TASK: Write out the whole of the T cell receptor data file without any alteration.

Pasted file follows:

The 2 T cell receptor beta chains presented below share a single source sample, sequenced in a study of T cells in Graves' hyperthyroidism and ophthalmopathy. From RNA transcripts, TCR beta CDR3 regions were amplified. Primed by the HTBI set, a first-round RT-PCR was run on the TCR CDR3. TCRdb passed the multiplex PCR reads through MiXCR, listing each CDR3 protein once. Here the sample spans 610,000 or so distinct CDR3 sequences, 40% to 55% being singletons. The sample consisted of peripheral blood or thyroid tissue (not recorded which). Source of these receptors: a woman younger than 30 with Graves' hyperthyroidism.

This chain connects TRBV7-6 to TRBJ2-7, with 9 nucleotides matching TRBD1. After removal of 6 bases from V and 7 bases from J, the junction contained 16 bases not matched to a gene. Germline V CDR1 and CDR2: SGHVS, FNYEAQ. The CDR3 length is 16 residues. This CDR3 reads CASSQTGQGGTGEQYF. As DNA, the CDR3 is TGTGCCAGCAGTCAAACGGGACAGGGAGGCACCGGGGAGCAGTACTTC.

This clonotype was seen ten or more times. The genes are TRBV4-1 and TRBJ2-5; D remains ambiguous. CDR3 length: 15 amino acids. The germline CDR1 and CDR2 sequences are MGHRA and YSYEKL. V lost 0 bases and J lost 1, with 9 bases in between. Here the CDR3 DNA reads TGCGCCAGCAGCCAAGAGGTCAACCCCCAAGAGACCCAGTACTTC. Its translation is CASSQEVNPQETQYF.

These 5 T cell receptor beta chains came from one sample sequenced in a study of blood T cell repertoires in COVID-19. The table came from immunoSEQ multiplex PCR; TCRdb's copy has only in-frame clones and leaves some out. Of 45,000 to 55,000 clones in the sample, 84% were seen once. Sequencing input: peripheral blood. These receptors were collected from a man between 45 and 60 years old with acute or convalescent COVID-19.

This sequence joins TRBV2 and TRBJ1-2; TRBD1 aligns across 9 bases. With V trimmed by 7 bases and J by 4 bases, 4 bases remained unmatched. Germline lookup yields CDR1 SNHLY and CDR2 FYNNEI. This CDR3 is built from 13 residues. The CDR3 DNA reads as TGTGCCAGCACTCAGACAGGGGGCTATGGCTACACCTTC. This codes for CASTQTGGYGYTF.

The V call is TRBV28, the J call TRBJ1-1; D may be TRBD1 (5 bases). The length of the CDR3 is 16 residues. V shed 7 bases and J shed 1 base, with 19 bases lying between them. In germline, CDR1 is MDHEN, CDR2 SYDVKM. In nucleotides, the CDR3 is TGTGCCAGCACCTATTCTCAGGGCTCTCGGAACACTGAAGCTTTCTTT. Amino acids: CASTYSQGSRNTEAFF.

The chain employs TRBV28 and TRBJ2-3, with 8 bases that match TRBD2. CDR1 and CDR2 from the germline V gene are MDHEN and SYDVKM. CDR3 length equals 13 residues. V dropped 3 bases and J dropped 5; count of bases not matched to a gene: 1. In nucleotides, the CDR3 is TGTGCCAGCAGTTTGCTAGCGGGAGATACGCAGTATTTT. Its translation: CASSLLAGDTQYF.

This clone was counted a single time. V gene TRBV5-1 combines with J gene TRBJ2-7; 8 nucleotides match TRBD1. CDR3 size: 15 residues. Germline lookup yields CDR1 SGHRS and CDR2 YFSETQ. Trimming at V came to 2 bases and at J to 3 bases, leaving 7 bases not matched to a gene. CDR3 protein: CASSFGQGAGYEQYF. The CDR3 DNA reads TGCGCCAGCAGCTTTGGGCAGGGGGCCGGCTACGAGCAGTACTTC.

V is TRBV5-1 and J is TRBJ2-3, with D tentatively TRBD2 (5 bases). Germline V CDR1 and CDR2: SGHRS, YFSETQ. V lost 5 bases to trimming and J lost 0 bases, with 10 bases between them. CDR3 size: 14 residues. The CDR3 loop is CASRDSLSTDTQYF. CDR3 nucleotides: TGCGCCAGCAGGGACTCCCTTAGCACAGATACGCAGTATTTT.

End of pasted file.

The 2 T cell receptor beta chains presented below share a single source sample, sequenced in a study of T cells in Graves' hyperthyroidism and ophthalmopathy. From RNA transcripts, TCR beta CDR3 regions were amplified. Primed by the HTBI set, a first-round RT-PCR was run on the TCR CDR3. TCRdb passed the multiplex PCR reads through MiXCR, listing each CDR3 protein once. Here the sample spans 610,000 or so distinct CDR3 sequences, 40% to 55% being singletons. The sample consisted of peripheral blood or thyroid tissue (not recorded which). Source of these receptors: a woman younger than 30 with Graves' hyperthyroidism.

This chain connects TRBV7-6 to TRBJ2-7, with 9 nucleotides matching TRBD1. After removal of 6 bases from V and 7 bases from J, the junction contained 16 bases not matched to a gene. Germline V CDR1 and CDR2: SGHVS, FNYEAQ. The CDR3 length is 16 residues. This CDR3 reads CASSQTGQGGTGEQYF. As DNA, the CDR3 is TGTGCCAGCAGTCAAACGGGACAGGGAGGCACCGGGGAGCAGTACTTC.

This clonotype was seen ten or more times. The genes are TRBV4-1 and TRBJ2-5; D remains ambiguous. CDR3 length: 15 amino acids. The germline CDR1 and CDR2 sequences are MGHRA and YSYEKL. V lost 0 bases and J lost 1, with 9 bases in between. Here the CDR3 DNA reads TGCGCCAGCAGCCAAGAGGTCAACCCCCAAGAGACCCAGTACTTC. Its translation is CASSQEVNPQETQYF.

These 5 T cell receptor beta chains came from one sample sequenced in a study of blood T cell repertoires in COVID-19. The table came from immunoSEQ multiplex PCR; TCRdb's copy has only in-frame clones and leaves some out. Of 45,000 to 55,000 clones in the sample, 84% were seen once. Sequencing input: peripheral blood. These receptors were collected from a man between 45 and 60 years old with acute or convalescent COVID-19.

This sequence joins TRBV2 and TRBJ1-2; TRBD1 aligns across 9 bases. With V trimmed by 7 bases and J by 4 bases, 4 bases remained unmatched. Germline lookup yields CDR1 SNHLY and CDR2 FYNNEI. This CDR3 is built from 13 residues. The CDR3 DNA reads as TGTGCCAGCACTCAGACAGGGGGCTATGGCTACACCTTC. This codes for CASTQTGGYGYTF.

The V call is TRBV28, the J call TRBJ1-1; D may be TRBD1 (5 bases). The length of the CDR3 is 16 residues. V shed 7 bases and J shed 1 base, with 19 bases lying between them. In germline, CDR1 is MDHEN, CDR2 SYDVKM. In nucleotides, the CDR3 is TGTGCCAGCACCTATTCTCAGGGCTCTCGGAACACTGAAGCTTTCTTT. Amino acids: CASTYSQGSRNTEAFF.

The chain employs TRBV28 and TRBJ2-3, with 8 bases that match TRBD2. CDR1 and CDR2 from the germline V gene are MDHEN and SYDVKM. CDR3 length equals 13 residues. V dropped 3 bases and J dropped 5; count of bases not matched to a gene: 1. In nucleotides, the CDR3 is TGTGCCAGCAGTTTGCTAGCGGGAGATACGCAGTATTTT. Its translation: CASSLLAGDTQYF.

This clone was counted a single time. V gene TRBV5-1 combines with J gene TRBJ2-7; 8 nucleotides match TRBD1. CDR3 size: 15 residues. Germline lookup yields CDR1 SGHRS and CDR2 YFSETQ. Trimming at V came to 2 bases and at J to 3 bases, leaving 7 bases not matched to a gene. CDR3 protein: CASSFGQGAGYEQYF. The CDR3 DNA reads TGCGCCAGCAGCTTTGGGCAGGGGGCCGGCTACGAGCAGTACTTC.

V is TRBV5-1 and J is TRBJ2-3, with D tentatively TRBD2 (5 bases). Germline V CDR1 and CDR2: SGHRS, YFSETQ. V lost 5 bases to trimming and J lost 0 bases, with 10 bases between them. CDR3 size: 14 residues. The CDR3 loop is CASRDSLSTDTQYF. CDR3 nucleotides: TGCGCCAGCAGGGACTCCCTTAGCACAGATACGCAGTATTTT.